MH370 Horizontal Stabiliser Located? Maybe Not.



The ominous and mysterious jigsaw puzzle that is MH370 may have another piece.  Authorities in Mozambique have displayed a tiny bit of composite white material they say may have come from the Boeing 777.  It’s a smidgeon of a thing, really really small.

Take a look at the image here.

That’s after a flaperon from a 777 washed up on the island of Reunion last year – more than a year after Malaysian Airlines MH370 vanished with all on board.

There’re still a few lunatics who believe that the crew and passengers are being squirrelled away by some nebulous US/Chinese/Malaysian/Afghanistani/Pakistani etc group.  But for the rest of us who live on the planet full-time,  the plane crashed into the Indian Ocean around 7 hours after it took off.  Speculation would have it that the pilot probably drove the thing South Westerly then settled the aircraft gently upon the water so only a few bits broke off.  Why?  For a host of personal and political reasons that we won’t go into here.  If you’re interested, read my previous blog. 

No aviation mystery since Amelia Earheart has been as pervasive and extensive.  If you remember the terrible Air France 447 disappearance there was not much real mystery about its fate.  Bobbing bits of plane appeared shortly after it disappeared a few hours out of Rio de Janeiro en route to France.  In the case of MH370, not much has appeared besides the flaperon which investigators say its more than likely from the Boeing.

A small triangle of composite washed up off Mozambique with “Don’t Step” clearly emblazoned on the top.  So the president of Mozambique’s Civil Aviation Institute (IACM), Joao de Abreu, told journalists on Thursday 3rd March it may be from the airliner – but warned that any speculation it was definitely linked was premature.


That’s wise.  Unlike the flaperon,  the bit of what could be horizontal stabiliser appears to have no sea-life growing on its upper or lower area.  The flaperon on the other hand had drifted around the sea for a year before it washed up in Reunion.  Marine biologists said the barnacles found on the flaperon were more than likely proof it had been in the water around a year.  And aviation experts confirmed it was indeed a Boeing 777 flaperon.

In this instance,  none of this is apparent.

One thing is, however.  The currents and winds would be able to push this piece from the Indian Ocean off Australia all the way to Mozambique.  That is not being debated.

On March 8 its the two-year anniversary of the plane’s disappearance while on a flight from Kuala Lumpur to Beijing with 239 passengers and crew aboard.  That timing alone is pretty cruel for the family of those on board.



MH370 & The Six Malaysian Muckups

The interim statement by Malaysian authorities into the mystery of MH370 has been released and its painted an increasingly poisonous picture of aviation in that part of the world.  If you wanted to conduct a Harvard Business School analysis into how NOT to manage your aviation business, Malaysia has cornered the market.

Flight MH370, a Boeing 777-260, registration 9M-MRO which disappeared a year ago.  Courtesy of Plane spotters.
Flight MH370, a Boeing 777-260, registration 9M-MRO which disappeared a year ago. Courtesy of Plane spotters.
  • Item 1: One of the batteries on the plane’s Flight Data Recorder had expired in 2012 and no-one had ever replaced them.  No-one in the Malaysian Civil Aviation Authority picked this up.  Shocking.
  • Item 2:  The Supervisor in charge of Malaysian air traffic was asleep and had to be woken up when it became clear the plane was missing – which would have been a disaster for survivors – in fact it took 5 hours for Malaysian authorities to realise they had a crisis on hand.
  • Item 3: The first Malaysian search aircraft took off TEN HOURS after the plane was officially registered missing.  Half a day almost.  Shame.  Useless.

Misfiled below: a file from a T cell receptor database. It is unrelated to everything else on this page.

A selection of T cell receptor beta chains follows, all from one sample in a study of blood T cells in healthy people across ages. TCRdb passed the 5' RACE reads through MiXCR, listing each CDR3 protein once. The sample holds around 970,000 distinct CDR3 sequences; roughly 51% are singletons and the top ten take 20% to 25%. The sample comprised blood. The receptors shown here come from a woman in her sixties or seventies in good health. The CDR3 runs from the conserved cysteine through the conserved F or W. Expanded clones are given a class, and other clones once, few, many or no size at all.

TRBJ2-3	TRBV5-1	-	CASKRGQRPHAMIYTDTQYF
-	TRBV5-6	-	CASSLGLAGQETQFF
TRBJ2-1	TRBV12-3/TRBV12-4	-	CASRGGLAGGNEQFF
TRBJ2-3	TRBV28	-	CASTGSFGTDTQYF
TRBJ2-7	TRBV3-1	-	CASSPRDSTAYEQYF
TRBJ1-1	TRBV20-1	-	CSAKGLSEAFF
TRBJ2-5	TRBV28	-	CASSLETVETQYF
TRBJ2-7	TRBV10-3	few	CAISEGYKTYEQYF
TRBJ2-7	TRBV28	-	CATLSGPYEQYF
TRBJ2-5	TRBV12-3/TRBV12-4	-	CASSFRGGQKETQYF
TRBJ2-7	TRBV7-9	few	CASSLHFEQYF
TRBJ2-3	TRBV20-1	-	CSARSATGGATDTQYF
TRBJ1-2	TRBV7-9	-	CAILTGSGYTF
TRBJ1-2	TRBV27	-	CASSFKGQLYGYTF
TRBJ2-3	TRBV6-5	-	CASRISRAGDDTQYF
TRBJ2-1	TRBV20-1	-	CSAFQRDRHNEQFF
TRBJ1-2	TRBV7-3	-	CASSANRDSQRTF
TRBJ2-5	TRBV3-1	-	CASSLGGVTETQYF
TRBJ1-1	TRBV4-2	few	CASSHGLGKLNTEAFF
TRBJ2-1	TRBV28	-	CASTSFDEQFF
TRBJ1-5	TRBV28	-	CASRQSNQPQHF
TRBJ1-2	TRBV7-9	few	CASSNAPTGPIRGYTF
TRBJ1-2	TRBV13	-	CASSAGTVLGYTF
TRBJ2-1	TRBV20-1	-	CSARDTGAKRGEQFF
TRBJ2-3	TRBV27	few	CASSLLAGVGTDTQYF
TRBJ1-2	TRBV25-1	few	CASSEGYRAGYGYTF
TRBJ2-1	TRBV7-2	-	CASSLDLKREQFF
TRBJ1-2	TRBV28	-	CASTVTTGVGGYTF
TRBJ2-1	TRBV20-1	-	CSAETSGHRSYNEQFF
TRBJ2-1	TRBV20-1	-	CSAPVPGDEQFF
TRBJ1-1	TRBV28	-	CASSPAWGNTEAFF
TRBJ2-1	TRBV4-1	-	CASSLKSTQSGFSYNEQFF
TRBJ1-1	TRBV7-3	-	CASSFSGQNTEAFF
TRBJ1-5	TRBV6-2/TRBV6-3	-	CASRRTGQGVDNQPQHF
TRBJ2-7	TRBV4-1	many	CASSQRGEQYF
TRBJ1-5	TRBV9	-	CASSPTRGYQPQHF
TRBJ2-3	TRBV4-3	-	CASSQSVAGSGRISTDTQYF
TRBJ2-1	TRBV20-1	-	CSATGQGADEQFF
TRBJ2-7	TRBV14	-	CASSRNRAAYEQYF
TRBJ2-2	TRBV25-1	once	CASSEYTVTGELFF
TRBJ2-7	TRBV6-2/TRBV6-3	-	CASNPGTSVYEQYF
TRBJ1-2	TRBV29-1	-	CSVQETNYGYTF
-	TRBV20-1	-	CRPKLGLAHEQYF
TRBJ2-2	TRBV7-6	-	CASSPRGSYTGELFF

• Item 4: Malaysian and Vietnamese air traffic controllers could barely understand one another, and the Vietnamese failed to respond at all to the first emergency call from the Malaysians.  When the latter had eventually awoken from their slumber.  International aviation is governed by an ability to communicate in English.  But these standards are abused – particularly in this region.
  • Item 5: Malaysian commercial and military ATC’s do not talk to each other.  Which compounded the problem and added to confusion.
  • Item 6: Because the Malaysians were so slow they Vietnamese were also slow, taking another 20 minutes to begin asking why the plane had not reported to them in a hand-over call which is usually supposed to happen immediately after a point is reached.  Like as in seconds.  Twenty minutes @ 600kph is a lot of airspace travelled before the decidedly slow officials started to think about why the silence.

By now if you read this blog you’ll know what I think happened.  The pilot disabled the ACARS & Transponder, told the 1st Officer to go get him something – locked the door and switched off the air filtration and compression system after donning an oxygen mask.  The passengers and crew would have succumbed in seconds to the 36000 feet thin atmosphere and passed out – no time to make a mobile phone call. Then he climbed to 40 000 feet just to make sure.  Everyone was dead within 5 minutes.   One positive for the victims. It was painless and not like a wing coming off and spending minutes in terror plunging to the ocean.

CCTV footage of ilot and 1st Officer clearing security.
CCTV footage of ilot and 1st Officer clearing security.

The pilot then turned and dived steeply avoiding radar.  He  followed a low-level path out to sea past Indonesia, and continued at the altitude for a while.  Or not.  We don’t know.

Finally he ditched the plane in a low speed accident that would have meant little wreckage. It sank to the bottom of the Indian Ocean in one of the deepest and most inaccessible parts of the world.

Why?  Because Pilot Zaharie Ahmad Shah’s wife left him taking their three children on the day of the flight.   And only hours before, Shah’s close friend and opposition leader Anwar Ibrahim had been arrested on what looks like trumped up charges of sodomy.   Shah knew that the plane was full of Chinese holiday-makers and businessmen and women and he really really wanted the Malaysian government to feel the full weight of an unhappy Beijing. Specifically because he knew how he could make an entire airliner disappear.  He wanted his children to benefit from his life insurance – unlike previous pilot suicides which were not paid out by life insurers.  So that meant DISAPPEAR.  And he more than likely had switched off the Flight Data Recorder and Cockpit Voice Recorder to further confuse investigators if they ever found the plane.